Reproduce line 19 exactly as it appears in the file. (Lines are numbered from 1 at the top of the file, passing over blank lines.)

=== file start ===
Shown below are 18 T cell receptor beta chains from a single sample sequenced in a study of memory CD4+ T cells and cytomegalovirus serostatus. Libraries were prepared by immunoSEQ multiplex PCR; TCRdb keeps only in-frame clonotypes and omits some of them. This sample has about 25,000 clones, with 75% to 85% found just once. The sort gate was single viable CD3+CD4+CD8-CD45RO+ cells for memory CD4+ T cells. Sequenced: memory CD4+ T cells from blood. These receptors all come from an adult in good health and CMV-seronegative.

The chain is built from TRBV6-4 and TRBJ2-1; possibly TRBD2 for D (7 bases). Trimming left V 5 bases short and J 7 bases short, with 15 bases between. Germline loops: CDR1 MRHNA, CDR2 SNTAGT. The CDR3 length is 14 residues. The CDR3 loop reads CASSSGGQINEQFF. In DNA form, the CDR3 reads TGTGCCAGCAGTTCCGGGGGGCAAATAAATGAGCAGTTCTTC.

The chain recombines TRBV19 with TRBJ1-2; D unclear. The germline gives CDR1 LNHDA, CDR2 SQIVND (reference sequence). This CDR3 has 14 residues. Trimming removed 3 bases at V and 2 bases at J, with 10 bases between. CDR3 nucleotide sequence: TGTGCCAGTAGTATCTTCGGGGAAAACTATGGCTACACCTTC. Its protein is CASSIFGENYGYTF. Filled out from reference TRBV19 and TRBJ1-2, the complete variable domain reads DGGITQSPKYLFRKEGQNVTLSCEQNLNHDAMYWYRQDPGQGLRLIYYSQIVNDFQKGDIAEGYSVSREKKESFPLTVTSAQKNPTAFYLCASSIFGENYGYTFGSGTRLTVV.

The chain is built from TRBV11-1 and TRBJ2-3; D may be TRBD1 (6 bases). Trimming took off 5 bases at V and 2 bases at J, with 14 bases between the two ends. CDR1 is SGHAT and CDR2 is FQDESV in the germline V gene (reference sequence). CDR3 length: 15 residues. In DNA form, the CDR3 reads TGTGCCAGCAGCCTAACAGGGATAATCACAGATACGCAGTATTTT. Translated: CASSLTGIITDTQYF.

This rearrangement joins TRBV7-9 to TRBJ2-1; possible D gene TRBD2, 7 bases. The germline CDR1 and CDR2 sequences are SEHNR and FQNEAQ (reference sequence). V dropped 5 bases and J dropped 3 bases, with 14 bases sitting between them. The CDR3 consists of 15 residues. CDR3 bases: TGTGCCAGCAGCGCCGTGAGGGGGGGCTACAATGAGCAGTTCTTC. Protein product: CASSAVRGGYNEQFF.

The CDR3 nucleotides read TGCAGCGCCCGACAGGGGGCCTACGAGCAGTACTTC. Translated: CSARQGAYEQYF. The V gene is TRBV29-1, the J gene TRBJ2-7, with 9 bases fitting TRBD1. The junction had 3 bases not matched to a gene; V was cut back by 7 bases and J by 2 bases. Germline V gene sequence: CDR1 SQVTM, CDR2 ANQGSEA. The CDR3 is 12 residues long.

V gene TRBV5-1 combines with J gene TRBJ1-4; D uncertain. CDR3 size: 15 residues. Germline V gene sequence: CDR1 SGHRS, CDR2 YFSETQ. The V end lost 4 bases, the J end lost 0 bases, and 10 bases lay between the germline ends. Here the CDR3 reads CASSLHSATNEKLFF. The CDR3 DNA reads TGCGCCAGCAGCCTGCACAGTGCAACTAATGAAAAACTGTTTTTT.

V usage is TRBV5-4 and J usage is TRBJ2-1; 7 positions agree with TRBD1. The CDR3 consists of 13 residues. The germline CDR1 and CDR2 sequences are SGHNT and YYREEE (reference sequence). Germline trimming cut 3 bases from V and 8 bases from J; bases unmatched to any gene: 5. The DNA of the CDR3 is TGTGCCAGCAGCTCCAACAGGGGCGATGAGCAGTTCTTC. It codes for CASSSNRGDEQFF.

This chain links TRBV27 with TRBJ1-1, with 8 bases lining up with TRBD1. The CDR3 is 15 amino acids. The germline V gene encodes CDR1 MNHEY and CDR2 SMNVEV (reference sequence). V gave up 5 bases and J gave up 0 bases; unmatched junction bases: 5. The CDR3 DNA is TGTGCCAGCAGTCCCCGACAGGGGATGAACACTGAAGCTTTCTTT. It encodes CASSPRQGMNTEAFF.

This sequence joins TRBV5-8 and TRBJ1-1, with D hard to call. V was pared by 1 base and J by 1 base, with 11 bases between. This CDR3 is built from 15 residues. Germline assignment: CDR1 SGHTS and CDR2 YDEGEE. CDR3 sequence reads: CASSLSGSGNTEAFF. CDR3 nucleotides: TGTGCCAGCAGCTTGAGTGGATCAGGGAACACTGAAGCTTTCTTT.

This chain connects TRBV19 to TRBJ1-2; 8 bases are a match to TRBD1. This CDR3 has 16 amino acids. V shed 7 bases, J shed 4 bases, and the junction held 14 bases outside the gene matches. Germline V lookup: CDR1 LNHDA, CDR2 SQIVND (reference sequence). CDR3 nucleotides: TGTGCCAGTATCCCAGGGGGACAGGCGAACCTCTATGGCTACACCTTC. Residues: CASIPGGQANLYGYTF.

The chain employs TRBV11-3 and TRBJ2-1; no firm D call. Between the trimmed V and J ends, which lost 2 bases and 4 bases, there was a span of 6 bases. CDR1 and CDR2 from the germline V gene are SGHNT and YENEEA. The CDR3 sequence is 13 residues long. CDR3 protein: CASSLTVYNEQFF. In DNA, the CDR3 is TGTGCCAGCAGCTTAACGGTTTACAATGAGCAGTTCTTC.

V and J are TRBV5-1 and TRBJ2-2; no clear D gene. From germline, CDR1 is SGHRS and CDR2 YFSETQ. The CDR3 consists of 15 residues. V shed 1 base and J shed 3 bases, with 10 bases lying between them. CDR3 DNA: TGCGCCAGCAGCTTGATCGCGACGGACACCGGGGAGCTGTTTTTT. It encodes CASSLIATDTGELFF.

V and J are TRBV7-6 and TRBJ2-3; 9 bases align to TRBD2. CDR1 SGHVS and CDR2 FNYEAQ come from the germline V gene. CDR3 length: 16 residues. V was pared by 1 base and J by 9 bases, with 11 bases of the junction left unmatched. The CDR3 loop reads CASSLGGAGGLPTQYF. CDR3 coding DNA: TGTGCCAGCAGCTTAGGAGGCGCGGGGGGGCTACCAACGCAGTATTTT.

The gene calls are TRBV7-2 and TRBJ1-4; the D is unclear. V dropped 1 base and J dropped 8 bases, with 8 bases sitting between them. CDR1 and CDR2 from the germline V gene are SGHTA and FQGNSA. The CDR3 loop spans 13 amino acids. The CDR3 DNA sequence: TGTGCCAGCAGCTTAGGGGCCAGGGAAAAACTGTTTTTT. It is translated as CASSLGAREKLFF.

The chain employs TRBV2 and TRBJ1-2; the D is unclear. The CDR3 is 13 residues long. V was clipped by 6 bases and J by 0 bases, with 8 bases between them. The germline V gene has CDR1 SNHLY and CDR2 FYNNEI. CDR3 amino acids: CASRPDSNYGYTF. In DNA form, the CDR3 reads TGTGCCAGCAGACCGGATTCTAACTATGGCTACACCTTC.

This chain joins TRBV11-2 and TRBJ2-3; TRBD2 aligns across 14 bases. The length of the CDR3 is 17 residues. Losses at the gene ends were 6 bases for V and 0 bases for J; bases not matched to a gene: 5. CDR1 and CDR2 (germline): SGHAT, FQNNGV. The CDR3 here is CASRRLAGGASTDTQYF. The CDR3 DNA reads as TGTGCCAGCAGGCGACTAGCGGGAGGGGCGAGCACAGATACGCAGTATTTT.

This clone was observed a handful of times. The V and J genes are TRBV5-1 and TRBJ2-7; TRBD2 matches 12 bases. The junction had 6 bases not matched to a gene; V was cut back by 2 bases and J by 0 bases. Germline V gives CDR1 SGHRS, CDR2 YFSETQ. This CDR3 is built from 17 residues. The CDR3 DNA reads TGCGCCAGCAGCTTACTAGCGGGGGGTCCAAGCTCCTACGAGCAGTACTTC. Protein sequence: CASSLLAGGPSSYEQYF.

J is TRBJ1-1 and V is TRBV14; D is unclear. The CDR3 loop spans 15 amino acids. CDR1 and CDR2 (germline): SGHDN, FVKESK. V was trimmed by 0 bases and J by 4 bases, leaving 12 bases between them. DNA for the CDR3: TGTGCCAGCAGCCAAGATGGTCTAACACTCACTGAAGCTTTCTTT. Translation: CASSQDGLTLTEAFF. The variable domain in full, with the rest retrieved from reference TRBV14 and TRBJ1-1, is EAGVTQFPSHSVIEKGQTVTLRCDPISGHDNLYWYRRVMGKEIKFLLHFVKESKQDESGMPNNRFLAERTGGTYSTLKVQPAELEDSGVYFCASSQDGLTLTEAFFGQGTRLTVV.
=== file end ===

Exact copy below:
J is TRBJ1-1 and V is TRBV14; D is unclear. The CDR3 loop spans 15 amino acids. CDR1 and CDR2 (germline): SGHDN, FVKESK. V was trimmed by 0 bases and J by 4 bases, leaving 12 bases between them. DNA for the CDR3: TGTGCCAGCAGCCAAGATGGTCTAACACTCACTGAAGCTTTCTTT. Translation: CASSQDGLTLTEAFF. The variable domain in full, with the rest retrieved from reference TRBV14 and TRBJ1-1, is EAGVTQFPSHSVIEKGQTVTLRCDPISGHDNLYWYRRVMGKEIKFLLHFVKESKQDESGMPNNRFLAERTGGTYSTLKVQPAELEDSGVYFCASSQDGLTLTEAFFGQGTRLTVV.